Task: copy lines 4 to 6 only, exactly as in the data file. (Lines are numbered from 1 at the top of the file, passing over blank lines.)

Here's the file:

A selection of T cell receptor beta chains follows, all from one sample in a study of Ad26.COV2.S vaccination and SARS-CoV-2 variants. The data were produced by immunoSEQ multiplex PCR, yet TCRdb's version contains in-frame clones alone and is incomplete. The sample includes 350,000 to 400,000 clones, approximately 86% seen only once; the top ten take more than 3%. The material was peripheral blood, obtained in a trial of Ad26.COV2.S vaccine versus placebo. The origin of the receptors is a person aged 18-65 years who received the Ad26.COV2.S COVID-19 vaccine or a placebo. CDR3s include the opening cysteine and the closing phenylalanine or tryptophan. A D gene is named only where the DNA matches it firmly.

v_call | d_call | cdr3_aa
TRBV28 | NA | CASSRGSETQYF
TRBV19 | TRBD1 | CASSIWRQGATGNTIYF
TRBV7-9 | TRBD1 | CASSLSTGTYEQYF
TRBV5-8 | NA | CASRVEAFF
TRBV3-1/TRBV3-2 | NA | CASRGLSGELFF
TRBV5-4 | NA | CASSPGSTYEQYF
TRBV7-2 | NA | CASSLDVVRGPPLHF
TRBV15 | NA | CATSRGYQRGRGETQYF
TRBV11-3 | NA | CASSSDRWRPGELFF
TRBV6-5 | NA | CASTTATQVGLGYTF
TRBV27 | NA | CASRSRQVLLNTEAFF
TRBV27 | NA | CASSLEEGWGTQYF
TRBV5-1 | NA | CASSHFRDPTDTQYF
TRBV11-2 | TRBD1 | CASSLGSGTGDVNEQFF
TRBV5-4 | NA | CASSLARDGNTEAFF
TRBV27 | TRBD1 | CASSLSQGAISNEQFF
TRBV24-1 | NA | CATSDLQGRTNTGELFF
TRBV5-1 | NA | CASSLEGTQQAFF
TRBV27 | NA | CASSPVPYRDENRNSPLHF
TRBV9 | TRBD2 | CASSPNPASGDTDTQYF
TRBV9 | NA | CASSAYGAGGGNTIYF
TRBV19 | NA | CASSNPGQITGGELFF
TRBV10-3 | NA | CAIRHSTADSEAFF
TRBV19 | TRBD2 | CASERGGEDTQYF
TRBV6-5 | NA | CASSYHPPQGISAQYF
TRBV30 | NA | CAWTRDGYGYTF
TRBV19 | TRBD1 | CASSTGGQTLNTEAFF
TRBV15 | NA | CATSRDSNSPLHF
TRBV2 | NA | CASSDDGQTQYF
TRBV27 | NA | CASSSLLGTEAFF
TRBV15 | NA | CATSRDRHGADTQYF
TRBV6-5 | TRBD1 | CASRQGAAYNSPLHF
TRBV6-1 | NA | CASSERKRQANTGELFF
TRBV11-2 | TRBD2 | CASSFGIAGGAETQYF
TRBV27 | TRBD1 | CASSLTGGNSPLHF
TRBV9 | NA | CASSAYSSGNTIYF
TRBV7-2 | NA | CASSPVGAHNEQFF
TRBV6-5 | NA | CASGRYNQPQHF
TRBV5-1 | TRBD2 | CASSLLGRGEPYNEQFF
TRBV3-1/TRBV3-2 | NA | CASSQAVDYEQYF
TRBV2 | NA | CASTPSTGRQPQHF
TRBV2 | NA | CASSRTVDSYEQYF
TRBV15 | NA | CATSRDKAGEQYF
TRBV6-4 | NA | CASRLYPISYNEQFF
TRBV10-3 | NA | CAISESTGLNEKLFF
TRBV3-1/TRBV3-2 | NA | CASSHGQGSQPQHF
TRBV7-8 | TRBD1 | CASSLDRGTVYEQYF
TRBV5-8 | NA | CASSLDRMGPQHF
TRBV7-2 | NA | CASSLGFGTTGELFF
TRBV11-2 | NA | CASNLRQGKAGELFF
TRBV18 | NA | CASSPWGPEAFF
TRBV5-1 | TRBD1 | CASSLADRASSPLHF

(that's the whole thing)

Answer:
TRBV19 | TRBD1 | CASSIWRQGATGNTIYF
TRBV7-9 | TRBD1 | CASSLSTGTYEQYF
TRBV5-8 | NA | CASRVEAFF